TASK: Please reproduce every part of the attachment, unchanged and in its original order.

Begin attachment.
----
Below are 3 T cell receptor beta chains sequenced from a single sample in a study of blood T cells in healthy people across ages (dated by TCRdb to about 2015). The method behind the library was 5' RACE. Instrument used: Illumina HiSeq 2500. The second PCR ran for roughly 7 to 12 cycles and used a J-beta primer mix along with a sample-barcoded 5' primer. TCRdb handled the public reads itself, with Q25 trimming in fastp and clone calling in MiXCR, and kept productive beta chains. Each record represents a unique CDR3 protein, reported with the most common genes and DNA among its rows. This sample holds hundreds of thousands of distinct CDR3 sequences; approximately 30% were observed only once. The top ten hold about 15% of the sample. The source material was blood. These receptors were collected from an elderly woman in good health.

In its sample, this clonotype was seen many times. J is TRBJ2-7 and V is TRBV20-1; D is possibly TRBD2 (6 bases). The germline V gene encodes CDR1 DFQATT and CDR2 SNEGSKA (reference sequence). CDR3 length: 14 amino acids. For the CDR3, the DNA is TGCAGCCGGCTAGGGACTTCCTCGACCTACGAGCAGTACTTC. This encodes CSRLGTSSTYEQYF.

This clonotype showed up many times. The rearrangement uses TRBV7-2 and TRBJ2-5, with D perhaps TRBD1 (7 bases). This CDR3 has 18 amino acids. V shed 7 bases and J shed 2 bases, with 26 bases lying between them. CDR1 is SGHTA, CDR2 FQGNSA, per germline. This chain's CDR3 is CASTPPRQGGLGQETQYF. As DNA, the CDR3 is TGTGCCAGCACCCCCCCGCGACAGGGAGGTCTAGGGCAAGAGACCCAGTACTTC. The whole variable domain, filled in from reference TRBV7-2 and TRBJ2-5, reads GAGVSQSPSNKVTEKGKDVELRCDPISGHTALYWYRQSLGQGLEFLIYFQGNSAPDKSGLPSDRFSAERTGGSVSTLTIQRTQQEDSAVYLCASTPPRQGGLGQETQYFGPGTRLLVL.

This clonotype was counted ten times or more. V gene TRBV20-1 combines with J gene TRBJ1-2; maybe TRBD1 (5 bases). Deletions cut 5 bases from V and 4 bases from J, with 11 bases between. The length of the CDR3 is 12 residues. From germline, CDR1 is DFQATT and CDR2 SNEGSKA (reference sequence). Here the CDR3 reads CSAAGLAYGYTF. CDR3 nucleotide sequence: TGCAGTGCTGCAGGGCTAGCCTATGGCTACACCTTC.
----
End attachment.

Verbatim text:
Below are 3 T cell receptor beta chains sequenced from a single sample in a study of blood T cells in healthy people across ages (dated by TCRdb to about 2015). The method behind the library was 5' RACE. Instrument used: Illumina HiSeq 2500. The second PCR ran for roughly 7 to 12 cycles and used a J-beta primer mix along with a sample-barcoded 5' primer. TCRdb handled the public reads itself, with Q25 trimming in fastp and clone calling in MiXCR, and kept productive beta chains. Each record represents a unique CDR3 protein, reported with the most common genes and DNA among its rows. This sample holds hundreds of thousands of distinct CDR3 sequences; approximately 30% were observed only once. The top ten hold about 15% of the sample. The source material was blood. These receptors were collected from an elderly woman in good health.

In its sample, this clonotype was seen many times. J is TRBJ2-7 and V is TRBV20-1; D is possibly TRBD2 (6 bases). The germline V gene encodes CDR1 DFQATT and CDR2 SNEGSKA (reference sequence). CDR3 length: 14 amino acids. For the CDR3, the DNA is TGCAGCCGGCTAGGGACTTCCTCGACCTACGAGCAGTACTTC. This encodes CSRLGTSSTYEQYF.

This clonotype showed up many times. The rearrangement uses TRBV7-2 and TRBJ2-5, with D perhaps TRBD1 (7 bases). This CDR3 has 18 amino acids. V shed 7 bases and J shed 2 bases, with 26 bases lying between them. CDR1 is SGHTA, CDR2 FQGNSA, per germline. This chain's CDR3 is CASTPPRQGGLGQETQYF. As DNA, the CDR3 is TGTGCCAGCACCCCCCCGCGACAGGGAGGTCTAGGGCAAGAGACCCAGTACTTC. The whole variable domain, filled in from reference TRBV7-2 and TRBJ2-5, reads GAGVSQSPSNKVTEKGKDVELRCDPISGHTALYWYRQSLGQGLEFLIYFQGNSAPDKSGLPSDRFSAERTGGSVSTLTIQRTQQEDSAVYLCASTPPRQGGLGQETQYFGPGTRLLVL.

This clonotype was counted ten times or more. V gene TRBV20-1 combines with J gene TRBJ1-2; maybe TRBD1 (5 bases). Deletions cut 5 bases from V and 4 bases from J, with 11 bases between. The length of the CDR3 is 12 residues. From germline, CDR1 is DFQATT and CDR2 SNEGSKA (reference sequence). Here the CDR3 reads CSAAGLAYGYTF. CDR3 nucleotide sequence: TGCAGTGCTGCAGGGCTAGCCTATGGCTACACCTTC.